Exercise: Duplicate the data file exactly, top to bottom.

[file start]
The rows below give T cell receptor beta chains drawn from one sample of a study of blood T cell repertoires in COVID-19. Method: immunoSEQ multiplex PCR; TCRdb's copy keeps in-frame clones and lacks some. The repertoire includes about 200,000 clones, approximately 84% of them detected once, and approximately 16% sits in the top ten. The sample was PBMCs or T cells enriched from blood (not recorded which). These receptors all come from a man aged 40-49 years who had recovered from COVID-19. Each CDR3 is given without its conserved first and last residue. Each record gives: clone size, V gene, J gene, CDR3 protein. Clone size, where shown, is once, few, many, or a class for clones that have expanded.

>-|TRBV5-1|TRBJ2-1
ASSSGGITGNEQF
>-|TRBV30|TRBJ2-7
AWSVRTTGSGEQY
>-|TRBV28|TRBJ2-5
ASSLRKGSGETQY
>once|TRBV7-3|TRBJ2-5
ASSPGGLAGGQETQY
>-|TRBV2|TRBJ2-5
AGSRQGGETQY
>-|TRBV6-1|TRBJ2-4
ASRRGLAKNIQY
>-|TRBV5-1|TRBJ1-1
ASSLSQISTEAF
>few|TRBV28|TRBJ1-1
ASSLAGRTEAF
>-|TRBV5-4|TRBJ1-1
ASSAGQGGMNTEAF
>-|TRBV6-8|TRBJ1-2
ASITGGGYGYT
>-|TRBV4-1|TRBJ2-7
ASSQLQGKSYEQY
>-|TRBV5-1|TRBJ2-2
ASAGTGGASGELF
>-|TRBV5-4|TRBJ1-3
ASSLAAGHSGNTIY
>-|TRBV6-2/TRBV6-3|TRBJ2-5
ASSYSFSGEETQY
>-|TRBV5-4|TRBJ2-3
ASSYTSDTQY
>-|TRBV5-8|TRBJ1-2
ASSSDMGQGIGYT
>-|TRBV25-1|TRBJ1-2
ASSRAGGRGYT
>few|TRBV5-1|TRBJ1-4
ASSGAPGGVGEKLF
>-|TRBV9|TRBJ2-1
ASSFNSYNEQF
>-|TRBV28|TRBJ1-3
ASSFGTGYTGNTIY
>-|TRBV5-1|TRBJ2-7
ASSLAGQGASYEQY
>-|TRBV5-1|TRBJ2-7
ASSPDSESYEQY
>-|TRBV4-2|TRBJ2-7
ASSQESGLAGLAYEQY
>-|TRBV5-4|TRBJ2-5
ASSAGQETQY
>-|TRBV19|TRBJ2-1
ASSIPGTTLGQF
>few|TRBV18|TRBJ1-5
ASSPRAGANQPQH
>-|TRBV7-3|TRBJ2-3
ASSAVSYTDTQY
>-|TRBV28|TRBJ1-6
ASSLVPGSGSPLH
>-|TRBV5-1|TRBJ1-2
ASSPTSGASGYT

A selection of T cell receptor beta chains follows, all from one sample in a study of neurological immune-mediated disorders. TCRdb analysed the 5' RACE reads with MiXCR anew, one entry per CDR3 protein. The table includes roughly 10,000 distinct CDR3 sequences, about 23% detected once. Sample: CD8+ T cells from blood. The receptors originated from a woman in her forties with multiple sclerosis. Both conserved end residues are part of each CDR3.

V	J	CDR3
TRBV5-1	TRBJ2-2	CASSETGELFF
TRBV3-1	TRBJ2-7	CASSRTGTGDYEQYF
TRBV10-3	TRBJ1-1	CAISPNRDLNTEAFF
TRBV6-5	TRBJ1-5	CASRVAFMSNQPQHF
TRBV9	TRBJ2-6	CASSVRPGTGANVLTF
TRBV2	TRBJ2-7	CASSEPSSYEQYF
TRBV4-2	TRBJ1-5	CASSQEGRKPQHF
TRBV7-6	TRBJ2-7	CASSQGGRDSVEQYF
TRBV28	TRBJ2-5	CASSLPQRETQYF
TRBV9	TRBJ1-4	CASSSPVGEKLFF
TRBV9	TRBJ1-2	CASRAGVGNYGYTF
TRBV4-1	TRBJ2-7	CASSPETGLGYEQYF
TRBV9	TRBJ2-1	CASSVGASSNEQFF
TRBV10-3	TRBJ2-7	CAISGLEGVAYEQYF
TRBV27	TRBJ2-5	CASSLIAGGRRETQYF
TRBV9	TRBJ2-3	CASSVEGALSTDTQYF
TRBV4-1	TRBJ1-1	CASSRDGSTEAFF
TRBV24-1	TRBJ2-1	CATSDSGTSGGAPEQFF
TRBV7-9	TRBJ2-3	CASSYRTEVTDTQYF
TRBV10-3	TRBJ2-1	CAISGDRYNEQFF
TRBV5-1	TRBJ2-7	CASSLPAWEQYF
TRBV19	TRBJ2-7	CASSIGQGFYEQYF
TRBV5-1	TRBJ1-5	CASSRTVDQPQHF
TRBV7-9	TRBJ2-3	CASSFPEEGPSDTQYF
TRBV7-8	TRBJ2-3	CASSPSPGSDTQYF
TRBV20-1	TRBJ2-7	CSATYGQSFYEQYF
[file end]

The rows below give T cell receptor beta chains drawn from one sample of a study of blood T cell repertoires in COVID-19. Method: immunoSEQ multiplex PCR; TCRdb's copy keeps in-frame clones and lacks some. The repertoire includes about 200,000 clones, approximately 84% of them detected once, and approximately 16% sits in the top ten. The sample was PBMCs or T cells enriched from blood (not recorded which). These receptors all come from a man aged 40-49 years who had recovered from COVID-19. Each CDR3 is given without its conserved first and last residue. Each record gives: clone size, V gene, J gene, CDR3 protein. Clone size, where shown, is once, few, many, or a class for clones that have expanded.

>-|TRBV5-1|TRBJ2-1
ASSSGGITGNEQF
>-|TRBV30|TRBJ2-7
AWSVRTTGSGEQY
>-|TRBV28|TRBJ2-5
ASSLRKGSGETQY
>once|TRBV7-3|TRBJ2-5
ASSPGGLAGGQETQY
>-|TRBV2|TRBJ2-5
AGSRQGGETQY
>-|TRBV6-1|TRBJ2-4
ASRRGLAKNIQY
>-|TRBV5-1|TRBJ1-1
ASSLSQISTEAF
>few|TRBV28|TRBJ1-1
ASSLAGRTEAF
>-|TRBV5-4|TRBJ1-1
ASSAGQGGMNTEAF
>-|TRBV6-8|TRBJ1-2
ASITGGGYGYT
>-|TRBV4-1|TRBJ2-7
ASSQLQGKSYEQY
>-|TRBV5-1|TRBJ2-2
ASAGTGGASGELF
>-|TRBV5-4|TRBJ1-3
ASSLAAGHSGNTIY
>-|TRBV6-2/TRBV6-3|TRBJ2-5
ASSYSFSGEETQY
>-|TRBV5-4|TRBJ2-3
ASSYTSDTQY
>-|TRBV5-8|TRBJ1-2
ASSSDMGQGIGYT
>-|TRBV25-1|TRBJ1-2
ASSRAGGRGYT
>few|TRBV5-1|TRBJ1-4
ASSGAPGGVGEKLF
>-|TRBV9|TRBJ2-1
ASSFNSYNEQF
>-|TRBV28|TRBJ1-3
ASSFGTGYTGNTIY
>-|TRBV5-1|TRBJ2-7
ASSLAGQGASYEQY
>-|TRBV5-1|TRBJ2-7
ASSPDSESYEQY
>-|TRBV4-2|TRBJ2-7
ASSQESGLAGLAYEQY
>-|TRBV5-4|TRBJ2-5
ASSAGQETQY
>-|TRBV19|TRBJ2-1
ASSIPGTTLGQF
>few|TRBV18|TRBJ1-5
ASSPRAGANQPQH
>-|TRBV7-3|TRBJ2-3
ASSAVSYTDTQY
>-|TRBV28|TRBJ1-6
ASSLVPGSGSPLH
>-|TRBV5-1|TRBJ1-2
ASSPTSGASGYT

A selection of T cell receptor beta chains follows, all from one sample in a study of neurological immune-mediated disorders. TCRdb analysed the 5' RACE reads with MiXCR anew, one entry per CDR3 protein. The table includes roughly 10,000 distinct CDR3 sequences, about 23% detected once. Sample: CD8+ T cells from blood. The receptors originated from a woman in her forties with multiple sclerosis. Both conserved end residues are part of each CDR3.

V	J	CDR3
TRBV5-1	TRBJ2-2	CASSETGELFF
TRBV3-1	TRBJ2-7	CASSRTGTGDYEQYF
TRBV10-3	TRBJ1-1	CAISPNRDLNTEAFF
TRBV6-5	TRBJ1-5	CASRVAFMSNQPQHF
TRBV9	TRBJ2-6	CASSVRPGTGANVLTF
TRBV2	TRBJ2-7	CASSEPSSYEQYF
TRBV4-2	TRBJ1-5	CASSQEGRKPQHF
TRBV7-6	TRBJ2-7	CASSQGGRDSVEQYF
TRBV28	TRBJ2-5	CASSLPQRETQYF
TRBV9	TRBJ1-4	CASSSPVGEKLFF
TRBV9	TRBJ1-2	CASRAGVGNYGYTF
TRBV4-1	TRBJ2-7	CASSPETGLGYEQYF
TRBV9	TRBJ2-1	CASSVGASSNEQFF
TRBV10-3	TRBJ2-7	CAISGLEGVAYEQYF
TRBV27	TRBJ2-5	CASSLIAGGRRETQYF
TRBV9	TRBJ2-3	CASSVEGALSTDTQYF
TRBV4-1	TRBJ1-1	CASSRDGSTEAFF
TRBV24-1	TRBJ2-1	CATSDSGTSGGAPEQFF
TRBV7-9	TRBJ2-3	CASSYRTEVTDTQYF
TRBV10-3	TRBJ2-1	CAISGDRYNEQFF
TRBV5-1	TRBJ2-7	CASSLPAWEQYF
TRBV19	TRBJ2-7	CASSIGQGFYEQYF
TRBV5-1	TRBJ1-5	CASSRTVDQPQHF
TRBV7-9	TRBJ2-3	CASSFPEEGPSDTQYF
TRBV7-8	TRBJ2-3	CASSPSPGSDTQYF
TRBV20-1	TRBJ2-7	CSATYGQSFYEQYF